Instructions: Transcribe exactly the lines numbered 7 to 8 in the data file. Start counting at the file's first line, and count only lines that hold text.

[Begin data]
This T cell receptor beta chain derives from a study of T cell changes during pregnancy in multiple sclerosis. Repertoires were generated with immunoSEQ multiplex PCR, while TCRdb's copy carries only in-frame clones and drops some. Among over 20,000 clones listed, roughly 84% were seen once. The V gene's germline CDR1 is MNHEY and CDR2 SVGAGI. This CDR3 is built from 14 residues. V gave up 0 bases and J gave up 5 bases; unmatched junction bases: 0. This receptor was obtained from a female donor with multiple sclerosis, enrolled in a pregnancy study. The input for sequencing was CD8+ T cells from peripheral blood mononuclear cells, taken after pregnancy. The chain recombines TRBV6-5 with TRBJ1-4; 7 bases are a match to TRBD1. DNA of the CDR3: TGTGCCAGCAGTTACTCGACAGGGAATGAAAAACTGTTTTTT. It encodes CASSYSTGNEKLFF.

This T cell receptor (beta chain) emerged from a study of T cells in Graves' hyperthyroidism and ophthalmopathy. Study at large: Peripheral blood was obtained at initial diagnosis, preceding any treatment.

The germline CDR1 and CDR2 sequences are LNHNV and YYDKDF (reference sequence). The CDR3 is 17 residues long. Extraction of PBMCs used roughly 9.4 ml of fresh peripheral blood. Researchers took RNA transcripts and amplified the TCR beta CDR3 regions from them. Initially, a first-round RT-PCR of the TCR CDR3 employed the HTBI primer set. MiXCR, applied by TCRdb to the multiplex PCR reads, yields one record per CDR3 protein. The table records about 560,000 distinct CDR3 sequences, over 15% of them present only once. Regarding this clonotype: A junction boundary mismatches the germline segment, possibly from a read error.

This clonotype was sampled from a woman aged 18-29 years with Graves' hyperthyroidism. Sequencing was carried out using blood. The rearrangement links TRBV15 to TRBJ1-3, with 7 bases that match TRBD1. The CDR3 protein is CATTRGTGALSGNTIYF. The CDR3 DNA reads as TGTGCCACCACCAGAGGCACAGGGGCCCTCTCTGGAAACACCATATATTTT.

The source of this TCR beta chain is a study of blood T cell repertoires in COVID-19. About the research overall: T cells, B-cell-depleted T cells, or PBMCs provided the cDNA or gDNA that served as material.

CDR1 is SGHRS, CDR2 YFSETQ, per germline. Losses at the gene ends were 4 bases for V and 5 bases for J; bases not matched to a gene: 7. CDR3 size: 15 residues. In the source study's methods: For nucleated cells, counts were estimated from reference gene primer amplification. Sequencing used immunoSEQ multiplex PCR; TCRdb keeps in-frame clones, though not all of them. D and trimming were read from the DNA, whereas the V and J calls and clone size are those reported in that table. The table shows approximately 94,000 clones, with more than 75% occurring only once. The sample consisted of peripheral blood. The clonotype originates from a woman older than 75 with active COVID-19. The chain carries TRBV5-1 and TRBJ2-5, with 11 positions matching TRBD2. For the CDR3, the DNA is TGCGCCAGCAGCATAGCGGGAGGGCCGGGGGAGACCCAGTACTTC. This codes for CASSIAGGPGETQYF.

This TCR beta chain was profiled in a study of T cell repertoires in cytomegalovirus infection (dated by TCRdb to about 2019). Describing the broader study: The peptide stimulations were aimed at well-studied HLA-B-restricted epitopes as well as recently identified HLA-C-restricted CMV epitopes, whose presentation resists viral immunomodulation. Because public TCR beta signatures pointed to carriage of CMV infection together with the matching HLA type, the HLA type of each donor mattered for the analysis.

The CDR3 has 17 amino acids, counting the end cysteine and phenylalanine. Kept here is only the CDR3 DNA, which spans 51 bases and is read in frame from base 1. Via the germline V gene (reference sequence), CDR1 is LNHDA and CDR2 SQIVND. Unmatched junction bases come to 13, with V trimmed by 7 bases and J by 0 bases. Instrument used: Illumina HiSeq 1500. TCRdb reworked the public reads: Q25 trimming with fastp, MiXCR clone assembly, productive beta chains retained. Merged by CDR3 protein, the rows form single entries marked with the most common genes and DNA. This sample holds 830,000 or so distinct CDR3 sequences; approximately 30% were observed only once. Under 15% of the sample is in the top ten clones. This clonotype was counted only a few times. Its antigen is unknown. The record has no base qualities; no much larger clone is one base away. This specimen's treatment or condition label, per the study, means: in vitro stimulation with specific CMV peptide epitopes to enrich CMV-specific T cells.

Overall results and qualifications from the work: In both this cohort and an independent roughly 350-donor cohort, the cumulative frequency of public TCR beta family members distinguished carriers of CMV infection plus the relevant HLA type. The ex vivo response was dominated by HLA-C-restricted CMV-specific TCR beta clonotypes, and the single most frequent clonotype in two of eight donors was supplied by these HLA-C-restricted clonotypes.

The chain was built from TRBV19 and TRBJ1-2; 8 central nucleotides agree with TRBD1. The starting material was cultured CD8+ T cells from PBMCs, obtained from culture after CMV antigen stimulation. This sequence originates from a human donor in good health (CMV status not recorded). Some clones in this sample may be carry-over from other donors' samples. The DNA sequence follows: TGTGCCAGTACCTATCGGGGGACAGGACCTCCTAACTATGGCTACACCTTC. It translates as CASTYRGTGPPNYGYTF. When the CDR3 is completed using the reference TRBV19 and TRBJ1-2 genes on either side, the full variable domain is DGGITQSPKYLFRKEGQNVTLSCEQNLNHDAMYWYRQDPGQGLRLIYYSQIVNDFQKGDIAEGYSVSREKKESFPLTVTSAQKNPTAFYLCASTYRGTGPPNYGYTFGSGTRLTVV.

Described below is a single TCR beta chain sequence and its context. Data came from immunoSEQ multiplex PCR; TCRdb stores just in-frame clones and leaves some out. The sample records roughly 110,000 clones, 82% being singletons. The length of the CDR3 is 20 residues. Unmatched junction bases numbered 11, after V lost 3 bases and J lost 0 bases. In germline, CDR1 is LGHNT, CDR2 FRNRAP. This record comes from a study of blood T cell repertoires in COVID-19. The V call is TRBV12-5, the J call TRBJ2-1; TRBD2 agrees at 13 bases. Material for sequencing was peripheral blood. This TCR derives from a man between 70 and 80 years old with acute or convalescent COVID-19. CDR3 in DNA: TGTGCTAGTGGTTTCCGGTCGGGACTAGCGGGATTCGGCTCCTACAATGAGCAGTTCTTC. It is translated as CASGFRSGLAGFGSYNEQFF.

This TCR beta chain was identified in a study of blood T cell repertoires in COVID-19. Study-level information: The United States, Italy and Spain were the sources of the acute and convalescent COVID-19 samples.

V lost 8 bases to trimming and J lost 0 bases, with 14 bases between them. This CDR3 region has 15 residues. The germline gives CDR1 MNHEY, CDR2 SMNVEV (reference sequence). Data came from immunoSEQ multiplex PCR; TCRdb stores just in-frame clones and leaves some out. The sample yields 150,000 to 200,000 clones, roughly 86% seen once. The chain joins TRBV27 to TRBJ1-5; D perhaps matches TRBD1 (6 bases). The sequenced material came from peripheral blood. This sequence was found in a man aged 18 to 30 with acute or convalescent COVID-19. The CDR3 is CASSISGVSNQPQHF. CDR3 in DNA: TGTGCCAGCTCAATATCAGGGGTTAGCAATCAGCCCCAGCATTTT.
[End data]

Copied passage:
This TCR beta chain was profiled in a study of T cell repertoires in cytomegalovirus infection (dated by TCRdb to about 2019). Describing the broader study: The peptide stimulations were aimed at well-studied HLA-B-restricted epitopes as well as recently identified HLA-C-restricted CMV epitopes, whose presentation resists viral immunomodulation. Because public TCR beta signatures pointed to carriage of CMV infection together with the matching HLA type, the HLA type of each donor mattered for the analysis.

The CDR3 has 17 amino acids, counting the end cysteine and phenylalanine. Kept here is only the CDR3 DNA, which spans 51 bases and is read in frame from base 1. Via the germline V gene (reference sequence), CDR1 is LNHDA and CDR2 SQIVND. Unmatched junction bases come to 13, with V trimmed by 7 bases and J by 0 bases. Instrument used: Illumina HiSeq 1500. TCRdb reworked the public reads: Q25 trimming with fastp, MiXCR clone assembly, productive beta chains retained. Merged by CDR3 protein, the rows form single entries marked with the most common genes and DNA. This sample holds 830,000 or so distinct CDR3 sequences; approximately 30% were observed only once. Under 15% of the sample is in the top ten clones. This clonotype was counted only a few times. Its antigen is unknown. The record has no base qualities; no much larger clone is one base away. This specimen's treatment or condition label, per the study, means: in vitro stimulation with specific CMV peptide epitopes to enrich CMV-specific T cells.